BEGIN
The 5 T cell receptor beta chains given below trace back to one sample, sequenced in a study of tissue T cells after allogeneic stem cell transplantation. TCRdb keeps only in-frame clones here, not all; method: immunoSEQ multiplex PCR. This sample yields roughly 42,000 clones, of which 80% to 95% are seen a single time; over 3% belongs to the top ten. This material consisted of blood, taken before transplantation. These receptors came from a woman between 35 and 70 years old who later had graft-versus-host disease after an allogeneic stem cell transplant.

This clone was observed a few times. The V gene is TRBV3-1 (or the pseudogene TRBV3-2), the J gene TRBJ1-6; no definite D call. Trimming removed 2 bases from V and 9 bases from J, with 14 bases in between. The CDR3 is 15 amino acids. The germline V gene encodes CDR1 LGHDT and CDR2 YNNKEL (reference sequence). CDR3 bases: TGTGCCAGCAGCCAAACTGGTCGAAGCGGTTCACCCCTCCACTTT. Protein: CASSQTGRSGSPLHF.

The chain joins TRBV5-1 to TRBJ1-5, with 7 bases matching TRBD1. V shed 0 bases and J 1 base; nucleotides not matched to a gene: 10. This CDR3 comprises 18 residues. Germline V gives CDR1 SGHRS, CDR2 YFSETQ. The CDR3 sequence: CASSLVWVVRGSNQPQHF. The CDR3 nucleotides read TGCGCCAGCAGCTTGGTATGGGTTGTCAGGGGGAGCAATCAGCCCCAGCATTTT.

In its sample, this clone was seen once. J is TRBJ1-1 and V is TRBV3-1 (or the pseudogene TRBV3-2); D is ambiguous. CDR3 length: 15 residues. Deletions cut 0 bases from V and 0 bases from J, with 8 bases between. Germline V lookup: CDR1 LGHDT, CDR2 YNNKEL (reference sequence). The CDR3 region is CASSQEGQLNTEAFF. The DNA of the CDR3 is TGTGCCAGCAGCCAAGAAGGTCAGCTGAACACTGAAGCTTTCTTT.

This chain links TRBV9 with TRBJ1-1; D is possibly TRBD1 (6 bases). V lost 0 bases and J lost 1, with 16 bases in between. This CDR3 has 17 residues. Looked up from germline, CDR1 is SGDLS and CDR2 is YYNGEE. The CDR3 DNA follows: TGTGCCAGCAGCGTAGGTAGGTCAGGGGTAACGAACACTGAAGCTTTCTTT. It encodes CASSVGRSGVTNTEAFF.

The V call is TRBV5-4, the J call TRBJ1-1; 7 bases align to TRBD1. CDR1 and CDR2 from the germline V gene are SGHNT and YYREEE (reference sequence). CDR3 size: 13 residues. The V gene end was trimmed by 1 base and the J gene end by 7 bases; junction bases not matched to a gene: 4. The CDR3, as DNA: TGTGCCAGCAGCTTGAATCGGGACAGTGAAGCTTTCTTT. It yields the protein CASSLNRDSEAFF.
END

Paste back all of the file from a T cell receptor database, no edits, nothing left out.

The 5 T cell receptor beta chains given below trace back to one sample, sequenced in a study of tissue T cells after allogeneic stem cell transplantation. TCRdb keeps only in-frame clones here, not all; method: immunoSEQ multiplex PCR. This sample yields roughly 42,000 clones, of which 80% to 95% are seen a single time; over 3% belongs to the top ten. This material consisted of blood, taken before transplantation. These receptors came from a woman between 35 and 70 years old who later had graft-versus-host disease after an allogeneic stem cell transplant.

This clone was observed a few times. The V gene is TRBV3-1 (or the pseudogene TRBV3-2), the J gene TRBJ1-6; no definite D call. Trimming removed 2 bases from V and 9 bases from J, with 14 bases in between. The CDR3 is 15 amino acids. The germline V gene encodes CDR1 LGHDT and CDR2 YNNKEL (reference sequence). CDR3 bases: TGTGCCAGCAGCCAAACTGGTCGAAGCGGTTCACCCCTCCACTTT. Protein: CASSQTGRSGSPLHF.

The chain joins TRBV5-1 to TRBJ1-5, with 7 bases matching TRBD1. V shed 0 bases and J 1 base; nucleotides not matched to a gene: 10. This CDR3 comprises 18 residues. Germline V gives CDR1 SGHRS, CDR2 YFSETQ. The CDR3 sequence: CASSLVWVVRGSNQPQHF. The CDR3 nucleotides read TGCGCCAGCAGCTTGGTATGGGTTGTCAGGGGGAGCAATCAGCCCCAGCATTTT.

In its sample, this clone was seen once. J is TRBJ1-1 and V is TRBV3-1 (or the pseudogene TRBV3-2); D is ambiguous. CDR3 length: 15 residues. Deletions cut 0 bases from V and 0 bases from J, with 8 bases between. Germline V lookup: CDR1 LGHDT, CDR2 YNNKEL (reference sequence). The CDR3 region is CASSQEGQLNTEAFF. The DNA of the CDR3 is TGTGCCAGCAGCCAAGAAGGTCAGCTGAACACTGAAGCTTTCTTT.

This chain links TRBV9 with TRBJ1-1; D is possibly TRBD1 (6 bases). V lost 0 bases and J lost 1, with 16 bases in between. This CDR3 has 17 residues. Looked up from germline, CDR1 is SGDLS and CDR2 is YYNGEE. The CDR3 DNA follows: TGTGCCAGCAGCGTAGGTAGGTCAGGGGTAACGAACACTGAAGCTTTCTTT. It encodes CASSVGRSGVTNTEAFF.

The V call is TRBV5-4, the J call TRBJ1-1; 7 bases align to TRBD1. CDR1 and CDR2 from the germline V gene are SGHNT and YYREEE (reference sequence). CDR3 size: 13 residues. The V gene end was trimmed by 1 base and the J gene end by 7 bases; junction bases not matched to a gene: 4. The CDR3, as DNA: TGTGCCAGCAGCTTGAATCGGGACAGTGAAGCTTTCTTT. It yields the protein CASSLNRDSEAFF.